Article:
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Damian Lillard's loyalty has become a point of contention for people who play and follow the game, and I'm not buying it.

PMG PHOTO: JONATHAN HOUSE - The Blazers' Damian Lillard against the Chicago Bulls.

It's been roughly three weeks since Damian Lillard signed his contract extension with Portland. The all-star guard and the Trail Blazers franchise agreed to a two-year, $122 million deal to go on top of the four-year, $176 million contract he signed following the 2020 season.

The deal locks arguably the franchise's greatest player up through the 2026-27 season and further demonstrates the standout's desire to stay and win in the Rose City. But despite what can only be viewed as a refreshingly old school attitude, the new guard of NBA player and analyst sees things differently — and it's ridiculous.

Damned if you do, damned if you don't. That's the NBA world in which we presently live.

Damian Lillard has done everything right in his NBA career. He's won games, made big plays in the biggest of moments, led both vocally and by example, and committed to a city and franchise that in turn has invested in him.

RELATED STORY: Lillard opens up about his injury last season at annual camp in Beaverton

He doesn't get in trouble with the law, is married with kids, and is active in the community by way of financial and time commitments. In an era of player empowerment, one which sees superstar players leaving or asking out of cities, teams and contracts at a break-neck pace, Portland's superstar has chosen to do the work rather than run from it, and build his own team rather than join another's.

That's not dumb, lazy or weak-minded like some have suggested, but rather admirable and worthy of celebration.

Last week, J.R. Smith, an NBA journeyman who twice won championships on the coattails of LeBron James, chastised Lillard in the wake of his contract extension, saying he's "going to rot in Portland" and questioned his desire to win. He goes on to assert that the decision has to be the reflection of complacency and a disinterest in ultimately hoisting the Larry O'Brien Trophy.

Earlier in the week, everybody's favorite contrarian Skip Bayless also took shots at Lillard.

"I just believe Damian Lillard is completely content being a very big fish in a pretty small pond," Bayless said. "I can't even begin to criticize him for staying put and milking this NBA system for all it's worth."

That's not even a backhanded compliment, but just another shot at the character of a guy who's doing it all right.

Emmanuel Acho of Fox Sports also got loose on Lillard.

"Damian Lillard is going to make $258 million over the next 5 years from age 32 to age 37, knowing the Blazers have no expectations of winning, and he himself has no expectations to win. If you want to talk about the 'easy way out', what way out is 'easier' than a place of no expectations but exponential money?"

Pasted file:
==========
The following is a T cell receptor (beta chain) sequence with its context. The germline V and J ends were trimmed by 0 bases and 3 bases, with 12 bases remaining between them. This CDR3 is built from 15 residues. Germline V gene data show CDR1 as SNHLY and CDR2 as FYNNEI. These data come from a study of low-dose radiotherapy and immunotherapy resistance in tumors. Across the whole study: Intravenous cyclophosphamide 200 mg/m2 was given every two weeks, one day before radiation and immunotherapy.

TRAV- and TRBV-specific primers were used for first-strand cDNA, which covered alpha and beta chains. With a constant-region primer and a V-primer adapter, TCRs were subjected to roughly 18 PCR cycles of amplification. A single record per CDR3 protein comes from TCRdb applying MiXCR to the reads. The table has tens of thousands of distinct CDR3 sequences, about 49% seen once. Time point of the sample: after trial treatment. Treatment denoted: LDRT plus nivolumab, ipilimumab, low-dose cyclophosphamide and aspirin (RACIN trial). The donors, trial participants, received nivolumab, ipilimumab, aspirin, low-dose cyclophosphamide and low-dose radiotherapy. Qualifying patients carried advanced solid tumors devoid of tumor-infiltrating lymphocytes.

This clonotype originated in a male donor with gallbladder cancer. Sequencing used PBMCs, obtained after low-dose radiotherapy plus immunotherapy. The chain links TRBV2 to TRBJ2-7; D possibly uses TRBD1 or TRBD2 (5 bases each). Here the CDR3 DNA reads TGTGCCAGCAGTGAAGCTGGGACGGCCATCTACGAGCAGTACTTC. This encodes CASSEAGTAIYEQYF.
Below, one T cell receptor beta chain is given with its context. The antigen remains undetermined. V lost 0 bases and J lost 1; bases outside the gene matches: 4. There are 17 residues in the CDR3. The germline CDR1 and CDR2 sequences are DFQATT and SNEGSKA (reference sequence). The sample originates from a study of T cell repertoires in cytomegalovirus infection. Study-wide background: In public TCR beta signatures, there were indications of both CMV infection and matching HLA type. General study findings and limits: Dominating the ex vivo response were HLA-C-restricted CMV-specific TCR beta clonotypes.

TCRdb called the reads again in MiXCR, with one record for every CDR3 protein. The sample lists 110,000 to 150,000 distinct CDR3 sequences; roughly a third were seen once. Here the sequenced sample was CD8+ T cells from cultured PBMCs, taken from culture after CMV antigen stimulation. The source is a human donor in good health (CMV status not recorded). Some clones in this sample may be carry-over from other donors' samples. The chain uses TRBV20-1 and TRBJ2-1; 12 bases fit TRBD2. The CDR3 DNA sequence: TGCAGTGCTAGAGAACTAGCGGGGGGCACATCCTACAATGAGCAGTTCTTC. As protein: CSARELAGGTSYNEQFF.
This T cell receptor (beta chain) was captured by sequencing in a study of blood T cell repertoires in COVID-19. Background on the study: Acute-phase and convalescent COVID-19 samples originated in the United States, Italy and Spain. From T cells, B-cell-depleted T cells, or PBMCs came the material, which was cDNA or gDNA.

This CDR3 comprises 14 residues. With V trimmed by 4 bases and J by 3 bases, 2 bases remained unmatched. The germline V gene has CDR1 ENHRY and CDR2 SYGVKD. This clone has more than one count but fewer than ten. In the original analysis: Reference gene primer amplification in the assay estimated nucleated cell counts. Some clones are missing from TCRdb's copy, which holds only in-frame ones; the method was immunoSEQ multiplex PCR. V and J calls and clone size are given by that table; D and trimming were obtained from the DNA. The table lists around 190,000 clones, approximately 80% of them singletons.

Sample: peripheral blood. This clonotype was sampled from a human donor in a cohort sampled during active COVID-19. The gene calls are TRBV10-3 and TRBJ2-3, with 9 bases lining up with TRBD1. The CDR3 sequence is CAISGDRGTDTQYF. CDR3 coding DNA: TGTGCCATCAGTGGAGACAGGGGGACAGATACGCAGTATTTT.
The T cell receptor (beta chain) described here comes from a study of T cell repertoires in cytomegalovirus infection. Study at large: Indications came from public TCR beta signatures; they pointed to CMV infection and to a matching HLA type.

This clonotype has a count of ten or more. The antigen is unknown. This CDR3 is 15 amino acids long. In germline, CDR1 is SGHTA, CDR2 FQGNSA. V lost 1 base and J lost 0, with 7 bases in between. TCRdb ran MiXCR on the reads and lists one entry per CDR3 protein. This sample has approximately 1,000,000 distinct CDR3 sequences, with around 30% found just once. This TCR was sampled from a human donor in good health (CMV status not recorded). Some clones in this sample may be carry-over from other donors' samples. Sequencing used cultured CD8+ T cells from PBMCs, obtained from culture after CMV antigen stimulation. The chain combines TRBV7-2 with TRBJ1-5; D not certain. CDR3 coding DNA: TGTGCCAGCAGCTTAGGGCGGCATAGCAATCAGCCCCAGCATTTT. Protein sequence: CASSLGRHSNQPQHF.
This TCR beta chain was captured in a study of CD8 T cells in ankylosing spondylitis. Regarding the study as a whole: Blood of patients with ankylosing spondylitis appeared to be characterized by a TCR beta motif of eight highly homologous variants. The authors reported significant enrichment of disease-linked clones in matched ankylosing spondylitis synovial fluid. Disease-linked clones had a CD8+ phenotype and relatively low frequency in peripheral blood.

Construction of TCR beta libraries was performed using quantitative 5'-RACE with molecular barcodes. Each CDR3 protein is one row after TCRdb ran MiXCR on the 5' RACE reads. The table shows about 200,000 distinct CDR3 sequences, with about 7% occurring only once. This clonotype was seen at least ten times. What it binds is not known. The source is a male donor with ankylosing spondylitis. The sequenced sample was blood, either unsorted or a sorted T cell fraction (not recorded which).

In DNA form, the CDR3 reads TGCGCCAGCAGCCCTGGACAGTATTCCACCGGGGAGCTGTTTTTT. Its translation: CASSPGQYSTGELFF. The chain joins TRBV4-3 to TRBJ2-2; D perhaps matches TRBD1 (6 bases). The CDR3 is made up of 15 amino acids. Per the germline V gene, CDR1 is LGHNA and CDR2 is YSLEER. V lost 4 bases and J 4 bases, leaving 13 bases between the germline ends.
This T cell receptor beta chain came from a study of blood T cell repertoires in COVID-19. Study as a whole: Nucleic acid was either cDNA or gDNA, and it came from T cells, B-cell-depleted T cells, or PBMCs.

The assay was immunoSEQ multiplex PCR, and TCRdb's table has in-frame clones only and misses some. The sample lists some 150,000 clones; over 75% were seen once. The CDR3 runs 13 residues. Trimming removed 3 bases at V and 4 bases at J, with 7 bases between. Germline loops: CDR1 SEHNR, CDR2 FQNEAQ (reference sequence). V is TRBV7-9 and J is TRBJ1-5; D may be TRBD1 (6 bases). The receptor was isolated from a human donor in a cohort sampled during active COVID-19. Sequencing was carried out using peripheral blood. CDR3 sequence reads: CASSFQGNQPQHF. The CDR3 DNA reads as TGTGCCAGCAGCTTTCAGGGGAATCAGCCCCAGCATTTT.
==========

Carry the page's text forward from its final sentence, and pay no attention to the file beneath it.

Have you read or heard anything Damian Lillard has had to say over the past decade?

Do you know what he's about?

Say what you will about Damian Lillard, but what you do say should have nothing to do with his will to win.

Dame is all about the grind. No one wants to win more than him and if the question is who has winning expectations and/or who believes Portland is capable of winning an NBA title in the next three-to-five years? It may not be me, it may not be Skip Bayless, J.R. Smith or Emmanuel Acho, but I assure you it's Lillard, because if it weren't he wouldn't have signed.

This guy believes. He's not taking the easy way out, he's choosing the path which offers him the greatest reward.

Lillard isn't part of the new breed. You know, the guys that have come to believe the best means of winning is to stack the deck and that winning is winning regardless of the circumstances surrounding it.

LeBron James lost for nine years before winning a title and in order to do so had to "take his talents" and those of two other all-stars to Miami, creating a competitive advantage over the rest of the league and having to merely to stay out of their own way to secure a league title. He did the same thing in Cleveland upon his return four years later, joining Kyrie Irving and bringing in Kevin Love, then again contrived a similar scenario in Los Angeles with Anthony Davis.

RELATED STORY: Rested and recovered, what can the Blazers expect of Lillard this season?

Yes, he won in all three destinations as a result of tilting the NBA's competitive balance, but tell me how that's representative of a struggle, while doing more with less, in a second-rate NBA market, and in an effort to earn what James, Kevin Durant, and J.R. Smith — to name a few — were given by having "more" is considered the easier of the two options?

Damian Lillard wants to win. He's said as much. But he wants it to mean something when he does and doing it in Portland would meet that expectation. He's said that too — many times. So, while people in and around the league whine and complain about his desire to finish what he started 10 years ago, don't buy what they're selling. This isn't about the player, but rather about the game that's become more about chasing a title than earning one.

One of the two is worthy of respect, the other is the easy way out. I think you know where I stand.

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